A company may also be required to attribute to a site some activities that occur away from that site. Ancillary activities that fall within the definition of a facility may include, for example, emissions from the transportation of goods to and from the site. The Regulations also set out specific provisions for the transport sector and gas and electricity services that can be reported as a single facility.


To simplify reporting, those entities that report on more than one facility each year can report by business unit (provided the facilities are located within one state or territory). A business unit is defined as a unit that is recognised by the company as having administrative responsibility for facilities of the company.

A company reporting on more than one facility can report the aggregated amounts for all facilities by the corporate member that has operational control of the facilities or by the business unit that has administrative responsibility for the facilities. The report may include the information by corporate member or by business unit, but not both. The business unit approach is particularly useful where administrative reporting pathways already exist. Relying on established reporting pathways enables a company to comply with their reporting obligations with the least disruption to business and without the added expense of implementing a different business structure for one type of their legal reporting obligations.

The National Greenhouse and Energy Reporting (Amendment) Bill 2008 anticipates the introduction of the term 'business unit' into NGER in March 2009. This amendment will enable the GEDO to publish totals for greenhouse gas emissions, energy consumption and energy production according to a registered corporation's business unit in addition to the GEDO's existing ability to publish information according to the registered corporation's group.


The operational control test can lead to uncertainty about which contracting party has the greatest authority to introduce and implement operating, health and safety or environmental policies. In most cases it will be necessary to look at the contractual arrangement to determine which party retains authority. The party with operational control of a facility is responsible for reporting all greenhouse gas emissions and energy data for that facility.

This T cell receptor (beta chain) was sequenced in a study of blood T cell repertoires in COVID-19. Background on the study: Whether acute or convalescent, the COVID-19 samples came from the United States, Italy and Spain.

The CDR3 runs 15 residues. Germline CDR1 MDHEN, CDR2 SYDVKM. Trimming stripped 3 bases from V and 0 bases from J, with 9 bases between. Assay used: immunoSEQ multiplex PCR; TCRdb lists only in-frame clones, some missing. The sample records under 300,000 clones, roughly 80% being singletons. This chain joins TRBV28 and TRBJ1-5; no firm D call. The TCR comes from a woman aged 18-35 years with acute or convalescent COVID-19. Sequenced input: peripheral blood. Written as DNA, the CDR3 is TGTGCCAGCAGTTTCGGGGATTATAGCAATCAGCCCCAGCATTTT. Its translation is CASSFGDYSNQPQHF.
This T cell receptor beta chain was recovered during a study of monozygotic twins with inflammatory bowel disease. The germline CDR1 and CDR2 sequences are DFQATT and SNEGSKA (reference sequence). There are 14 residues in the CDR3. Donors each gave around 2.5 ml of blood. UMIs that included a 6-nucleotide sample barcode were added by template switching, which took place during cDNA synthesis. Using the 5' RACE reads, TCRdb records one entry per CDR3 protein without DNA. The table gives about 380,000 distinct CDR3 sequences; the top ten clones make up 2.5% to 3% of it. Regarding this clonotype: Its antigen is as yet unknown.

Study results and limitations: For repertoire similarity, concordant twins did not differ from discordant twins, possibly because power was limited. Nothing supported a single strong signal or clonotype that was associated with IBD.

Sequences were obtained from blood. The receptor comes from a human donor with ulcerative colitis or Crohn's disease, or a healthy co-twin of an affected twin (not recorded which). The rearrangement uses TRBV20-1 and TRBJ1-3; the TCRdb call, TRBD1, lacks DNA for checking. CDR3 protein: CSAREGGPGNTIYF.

This extends to the greenhouse gas emissions and energy used and produced by contractors and subcontractors at the facility. DLA Phillips Fox can review your existing contracts in order to determine who has operational control. For future contracts, we can assist your business by preparing documentation that properly apportions responsibility for NGER reporting. In another development in the climate change arena, the Carbon Pollution Reduction Scheme White Paper is due out today.


1. A controlling corporation is a constitutional corporation that does not have a holding company in Australia.

Phillips Fox has changed its name to DLA Phillips Fox because the firm entered into an exclusive alliance with DLA Piper, one of the largest legal services organisations in the world. We will retain our offices in every major commercial centre in Australia and New Zealand, with no operational change to your relationship with the firm. DLA Phillips Fox can now take your business one step further − by connecting you to a global network of legal experience, talent and knowledge.

This publication is intended as a first point of reference and should not be relied on as a substitute for professional advice. Specialist legal advice should always be sought in relation to any particular circumstances and no liability will be accepted for any losses incurred by those relying solely on this publication.